OP is a three-track experimental project and the latest release from composer, producer, and multi-instrumentalist David Redmond. Actually, OP is a re-release of an older project of Redmond’s, five years after its debut.

Redmond’s musical expression on OP is intricate and nuanced. His music echoes experimental avant-garde, recalls sonorous film scores, and exudes musical sophistication. The EP is steeped in historical science, demonstrating Redmond’s curiosity and intelligence beyond music. Dedication, perseverance, and fascination are evoked in the grinding rhythms and ethereal piano melodies of OP, emotions fitting of the great inventors and thinkers from which the project takes its inspiration.

‘Copernicus,’ named after the revered astronomer who proposed the heliocentric model of the universe, opens with a graceful lead from a piano. It soon breaks down into a glitched circle of celestial voices and sounds ominously swirling around the listener. ‘HAL’ appeals to more primal senses, its rhythm-based melodies evoking the ‘organised sound’ of Vàrese. There is little sense of traditional structure in ‘HAL,’ but the piece shifts between disparate emotional states with ease. It simulates the feeling of stepping out of a crowded place onto a calm beach, and then shunts you into the far future where you are hounded by complex technology you cannot comprehend, bleeping and buzzing alarmingly. The illustrative nature of ‘HAL’ and its industrial, rhythmic underbelly are evocative of Hans Zimmer’s acclaimed soundtracks. Between Vàrese and Zimmer, it is clear that the OP project celebrates pioneers from all fields, music included.

The true brilliance of OP, however, lies in the final track, ‘Ibn Firnas.’ Named after the first man to fly, the song is a sound bath of sonic textures. From silky, synth flutes to rough vocal techniques akin to heavy metal, the profusion of Redmond’s influences are laid bare on ‘Ibn Firnas.’ A consistent, rhythmic heart pounds, demonstrating the magnitude of perseverance endured by great inventors and scientists throughout history. This beating pulse gives way to airy melodies and sublime vocals; an impeccable depiction of a “eureka!” moment. The rest of the track is underpinned by the same gritty determination as the opening, amplified by low, growling vocals. Additionally, the song alludes to the Greek myth of Icarus, the sole lyrics chanting “feathers falling down.” Perhaps self-doubt is oft to follow a eureka moment, and if so this is framed eloquently in ‘Ibn Firnas.’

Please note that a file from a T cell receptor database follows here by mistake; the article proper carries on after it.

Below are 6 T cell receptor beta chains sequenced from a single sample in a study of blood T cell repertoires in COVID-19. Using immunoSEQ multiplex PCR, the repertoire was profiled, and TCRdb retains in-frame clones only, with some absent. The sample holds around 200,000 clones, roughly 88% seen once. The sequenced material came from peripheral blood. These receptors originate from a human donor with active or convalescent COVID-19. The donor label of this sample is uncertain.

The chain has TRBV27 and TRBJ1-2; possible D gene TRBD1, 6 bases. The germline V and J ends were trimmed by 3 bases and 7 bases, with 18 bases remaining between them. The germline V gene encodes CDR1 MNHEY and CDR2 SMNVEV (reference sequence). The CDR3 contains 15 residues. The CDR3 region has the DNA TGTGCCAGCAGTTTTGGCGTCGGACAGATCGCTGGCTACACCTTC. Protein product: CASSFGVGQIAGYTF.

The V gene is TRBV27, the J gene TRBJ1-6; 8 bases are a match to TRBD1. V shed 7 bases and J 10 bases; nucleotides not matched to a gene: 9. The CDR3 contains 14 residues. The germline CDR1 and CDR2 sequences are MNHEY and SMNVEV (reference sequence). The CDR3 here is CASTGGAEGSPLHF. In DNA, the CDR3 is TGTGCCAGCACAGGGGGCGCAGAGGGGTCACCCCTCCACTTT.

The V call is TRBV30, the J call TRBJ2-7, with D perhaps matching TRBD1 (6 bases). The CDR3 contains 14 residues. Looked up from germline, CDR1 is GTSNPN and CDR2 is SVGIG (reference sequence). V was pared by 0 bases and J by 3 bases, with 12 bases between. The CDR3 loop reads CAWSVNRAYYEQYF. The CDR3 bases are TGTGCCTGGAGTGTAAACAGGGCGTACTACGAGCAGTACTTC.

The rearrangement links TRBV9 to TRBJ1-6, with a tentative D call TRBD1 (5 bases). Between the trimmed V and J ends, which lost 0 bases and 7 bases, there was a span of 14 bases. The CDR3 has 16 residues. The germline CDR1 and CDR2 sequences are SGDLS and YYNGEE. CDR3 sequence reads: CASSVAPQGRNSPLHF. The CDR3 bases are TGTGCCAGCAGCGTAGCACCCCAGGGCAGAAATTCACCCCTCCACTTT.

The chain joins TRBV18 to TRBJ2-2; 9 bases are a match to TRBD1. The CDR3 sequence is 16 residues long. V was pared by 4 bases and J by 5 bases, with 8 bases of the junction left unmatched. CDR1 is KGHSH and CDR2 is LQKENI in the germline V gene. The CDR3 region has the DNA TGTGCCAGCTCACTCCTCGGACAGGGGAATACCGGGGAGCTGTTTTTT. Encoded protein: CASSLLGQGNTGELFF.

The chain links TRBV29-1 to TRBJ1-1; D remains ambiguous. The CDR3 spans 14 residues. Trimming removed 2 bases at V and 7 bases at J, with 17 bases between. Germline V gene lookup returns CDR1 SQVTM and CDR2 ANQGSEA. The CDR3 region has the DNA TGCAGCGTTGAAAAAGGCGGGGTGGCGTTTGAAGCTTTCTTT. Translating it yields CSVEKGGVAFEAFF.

OP will be re-released on Monday 17th August, and will be available to stream on Spotify. It marks Redmond’s return to solo composition and production, after several years spent focusing on collaborative projects such as alternative rock band LNT. You can keep up to date with David Redmond’s future releases on Facebook and Instagram.

This weekend, it will not be possible to march through crowded Dublin streets in support of LGBTQ+ rights as we have done every year since 1994. Instead, Pride celebrations have been moved to a virtual space as have many events. Dublin native and well-established songwriter, D. Cullen, is closing out Pride month by releasing his new, summery track ‘Rainbow Weather.’